Morrisons is the cheapest place to get petrol, according to new analysis by motoring research charity the RAC Foundation.

While the supermarket chain topped the list for cheap petrol stations, Shell was found to be the most expensive place to fill up your car, the figures show.

The British oil and gas company’s branded UK forecourts charged an average of 142.6p per litre for petrol and 151.2p per litre for diesel on Thursday, according to analysis by motoring research charity the RAC Foundation.

That is more than all other major retailers.

Supermarket-branded fuel remains the cheapest despite savings compared with that sold by other companies narrowing in recent years.

Morrisons was found to have the lowest price for fuel, with its forecourts charging an average of 136.9p per litre for petrol and 145.5p per litre for diesel.

The figures suggest filling a 55-litre family petrol car is typically £3.14 cheaper at Morrisons compared with Shell.

RAC Foundation director Steve Gooding told the PA news agency: “While this data shows that on average supermarket-branded fuel is most keenly priced, as might be expected, motorists would still be best advised to shop around because the data also shows that prices are influenced by local competition.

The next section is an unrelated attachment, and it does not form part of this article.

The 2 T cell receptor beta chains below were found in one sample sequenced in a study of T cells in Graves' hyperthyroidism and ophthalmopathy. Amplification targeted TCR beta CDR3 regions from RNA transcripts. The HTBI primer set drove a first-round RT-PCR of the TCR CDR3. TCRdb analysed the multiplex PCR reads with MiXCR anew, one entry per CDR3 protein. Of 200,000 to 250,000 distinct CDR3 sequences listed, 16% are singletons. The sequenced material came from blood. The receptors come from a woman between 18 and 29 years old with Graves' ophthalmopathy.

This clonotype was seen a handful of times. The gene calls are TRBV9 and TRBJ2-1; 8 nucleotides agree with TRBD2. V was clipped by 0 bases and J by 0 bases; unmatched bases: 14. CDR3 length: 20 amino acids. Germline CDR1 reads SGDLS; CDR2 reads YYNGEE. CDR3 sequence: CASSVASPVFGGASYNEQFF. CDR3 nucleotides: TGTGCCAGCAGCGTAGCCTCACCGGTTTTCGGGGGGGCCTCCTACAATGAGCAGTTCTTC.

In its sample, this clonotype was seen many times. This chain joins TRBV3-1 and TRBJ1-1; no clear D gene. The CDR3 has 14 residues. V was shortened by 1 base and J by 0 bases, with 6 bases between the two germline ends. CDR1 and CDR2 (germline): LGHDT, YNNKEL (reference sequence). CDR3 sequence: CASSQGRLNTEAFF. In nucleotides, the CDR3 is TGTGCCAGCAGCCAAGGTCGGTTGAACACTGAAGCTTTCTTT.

“The transparency this data provides will give both motorists and ministers a better picture of the petrol and diesel market.

“Topping this price league table should give retailers cause for concern.”

Shell was approached for a comment.

Cheapest petrol prices near me

This is the full ranking of retailers from the RAC Foundation

  1. Morrisons – 136.9p
  2. Asda – 137.2p
  3. Sainsbury’s – 137.3p
  4. Tesco – 137.4p
  5. Jet – 137.9p
  6. Applegreen – 138p
  7. Texaco – 138.7p
  8. Esso – 139.5p
  9. BP – 140.8p
  10. Shell 142.6p

The RAC Foundation’s figures are based on data voluntarily submitted by retailers to the Competition and Markets Authority (CMA).

Filling stations at motorway service areas and brands reporting prices for fewer than 50 sites were excluded.

TDR Capital, the private equity group which co-owns Asda with billionaire brothers Mohsin and Zuber Issa, told MPs on Monday the grocery giant does not intend to increase profits on fuel prices.

Government figures show the average price of a litre of petrol on Monday was at its lowest level since October 2021, at 139.7p.

This has been attributed to a fall in oil prices.

Legislation to give the CMA new powers to act as the UK’s fuel price watchdog is going through Parliament as is expected to come into force this year.

The regulator will have more ability to gather information to provide regular public updates on the state of competition in the UK fuel market, and will report evidence of unjustified price increases.

The Government also intends to make the voluntary fuel price reporting programme mandatory.